Snapchat CEO Evan Spiegel, left, and Facebook CEO Mark Zuckerberg. When Facebook acquired animated-filter app Masquerade earlier this week, it felt like the social network was hoping for a “third time’s the charm” effect in its ongoing efforts to rival Snapchat. Since 2012, Facebook has tried to play catch-up…
When Facebook acquired animated-filter app Masquerade earlier this week, it felt like the social network was hoping for a "third time's the charm" effect in its ongoing efforts to rival Snapchat.
Since 2012, Facebook has tried to play catch-up with features from wildly popular messaging app, and this new acquisition highlights the growing tension between the two companies as they tackle digital video and the lucrative advertising dollars that go with it.
Since Snapchat first started hooking millennials in late 2011, Facebook has repeatedly, and unsuccessfully, tried to mimic some of its most alluring features.
In 2012 it released Poke, an app that let users send self-destructing photos and videos. The company killed it a year and a half later. So Facebook tried again with another Snapchat-like app called Slingshot in 2014, which was reportedly built under the direct supervision of CEO Mark Zuckerberg. The app failed to take off, and in December, it finally pulled the plug on that too.
And Facebook didn't just try to build Snapchat clones. It reportedly tried to buy the whole company twice, but CEO Evan Spiegel turned Zuck down both times.
Facebook says that it plans to keep Masquerade as a stand-alone app while also incorporating the Snapchat Lens-esque selfie effects into its own products. How exactly it will do that remains to seen, but the Masquerade features will likely start showing up in Facebook's video products, an area where it's putting a lot of focus.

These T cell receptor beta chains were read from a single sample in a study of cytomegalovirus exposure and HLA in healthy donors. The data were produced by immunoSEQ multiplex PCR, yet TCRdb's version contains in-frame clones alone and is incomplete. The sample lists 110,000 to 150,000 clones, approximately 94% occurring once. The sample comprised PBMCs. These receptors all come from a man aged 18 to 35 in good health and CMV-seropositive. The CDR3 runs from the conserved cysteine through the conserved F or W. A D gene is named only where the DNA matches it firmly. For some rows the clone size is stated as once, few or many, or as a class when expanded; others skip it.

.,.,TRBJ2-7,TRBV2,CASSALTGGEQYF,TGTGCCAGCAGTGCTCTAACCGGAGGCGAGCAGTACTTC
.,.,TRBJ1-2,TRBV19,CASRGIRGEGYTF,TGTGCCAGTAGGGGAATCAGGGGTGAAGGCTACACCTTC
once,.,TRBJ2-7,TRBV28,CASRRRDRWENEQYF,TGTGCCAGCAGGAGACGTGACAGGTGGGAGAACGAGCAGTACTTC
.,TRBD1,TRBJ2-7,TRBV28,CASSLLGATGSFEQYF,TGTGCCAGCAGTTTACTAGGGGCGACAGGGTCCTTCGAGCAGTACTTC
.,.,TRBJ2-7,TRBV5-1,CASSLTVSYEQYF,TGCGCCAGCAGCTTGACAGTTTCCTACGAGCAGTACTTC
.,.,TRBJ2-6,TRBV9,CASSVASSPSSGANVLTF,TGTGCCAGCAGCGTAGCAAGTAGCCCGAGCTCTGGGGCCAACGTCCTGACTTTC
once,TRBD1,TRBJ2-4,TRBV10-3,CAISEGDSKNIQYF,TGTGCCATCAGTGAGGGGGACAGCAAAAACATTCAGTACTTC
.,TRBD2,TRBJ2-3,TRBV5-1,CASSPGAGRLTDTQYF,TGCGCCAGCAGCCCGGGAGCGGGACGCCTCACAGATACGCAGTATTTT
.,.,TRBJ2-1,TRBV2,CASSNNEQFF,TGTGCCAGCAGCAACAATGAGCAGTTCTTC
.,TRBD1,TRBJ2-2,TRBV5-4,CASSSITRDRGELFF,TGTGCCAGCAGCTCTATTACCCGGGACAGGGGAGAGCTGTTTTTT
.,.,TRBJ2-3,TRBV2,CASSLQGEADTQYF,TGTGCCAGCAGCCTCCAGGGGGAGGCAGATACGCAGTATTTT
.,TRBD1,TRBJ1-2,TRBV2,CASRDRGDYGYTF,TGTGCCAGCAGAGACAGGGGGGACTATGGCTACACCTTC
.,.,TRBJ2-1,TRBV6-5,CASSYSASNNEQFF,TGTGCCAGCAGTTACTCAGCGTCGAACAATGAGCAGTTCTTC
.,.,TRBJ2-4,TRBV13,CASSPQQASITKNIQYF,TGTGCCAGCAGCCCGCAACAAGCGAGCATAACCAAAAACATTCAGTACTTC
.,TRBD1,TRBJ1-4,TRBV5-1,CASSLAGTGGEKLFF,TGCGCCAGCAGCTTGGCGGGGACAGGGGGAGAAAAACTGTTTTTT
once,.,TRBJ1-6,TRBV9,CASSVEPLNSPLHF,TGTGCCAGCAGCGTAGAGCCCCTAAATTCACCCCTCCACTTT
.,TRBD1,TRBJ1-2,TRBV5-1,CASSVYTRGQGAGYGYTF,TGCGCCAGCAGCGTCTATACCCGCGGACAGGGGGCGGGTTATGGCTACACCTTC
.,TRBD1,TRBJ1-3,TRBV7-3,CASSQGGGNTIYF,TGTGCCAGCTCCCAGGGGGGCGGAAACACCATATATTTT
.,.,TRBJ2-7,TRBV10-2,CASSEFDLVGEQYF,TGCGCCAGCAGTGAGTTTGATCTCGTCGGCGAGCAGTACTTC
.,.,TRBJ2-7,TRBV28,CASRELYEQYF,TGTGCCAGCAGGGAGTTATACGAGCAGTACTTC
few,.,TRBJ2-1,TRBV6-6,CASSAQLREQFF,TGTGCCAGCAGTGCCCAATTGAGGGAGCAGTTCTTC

Snapchat now has nearly as many video views a day as Facebook does, with far fewer monthly active users and a more opt-in viewing experience. (On Snapchat, users have to tap-to-play video content while Facebook's videos autoplay.)
Snapchat's 8 billion daily video views are up five times from this time last year.
Facebook video, too, has started exploding in the last year. Even more recently, Facebook has started putting huge focus on its new livestreaming-video product that offers much more of the immediacy and ephemerality of the Snapchat experience.
Nick Cicero, the CEO of creator-network company Delmondo, which specializes in Snapchat analytics, says that Facebook reached out in January for information about Snapchat influencers and viewership. The two companies did not enter into a business agreement.
Facebook has also approached celebrities and other top creators, offering to pay them to use its Live product, according to Re/code's Peter Kafka.
Although Snapchat is still in the early stages of monetizing its "Discover" and "Live" stories, they are particularly attractive to potential advertisers because they are opt-in and context-based, with a 100%-engaged audience. More than normal Facebook videos, Live streams have that same sense of immediacy and engagement.
A high-profile poach
As both companies seek to develop the right monetization model for their digital-video offerings, Snapchat has poached one of Facebook's ad execs. Sriram Krishnan, who founded the Facebook Audience Network that places Facebook ads on non-Facebook apps and mobile sites, recently left Facebook to join Snapchat.
Two other high-profile Facebook execs that defected to Snapchat didn't last long there — HR head Sara Sperling and revenue exec Mike Randall. But a LinkedIn search shows that at least 20 employees who went directly from one to the other are still there today.
As one Facebook low-level employee recently described it to Business Insider, there's a feeling within the company that Snapchat is looking like a bigger threat than ever before.
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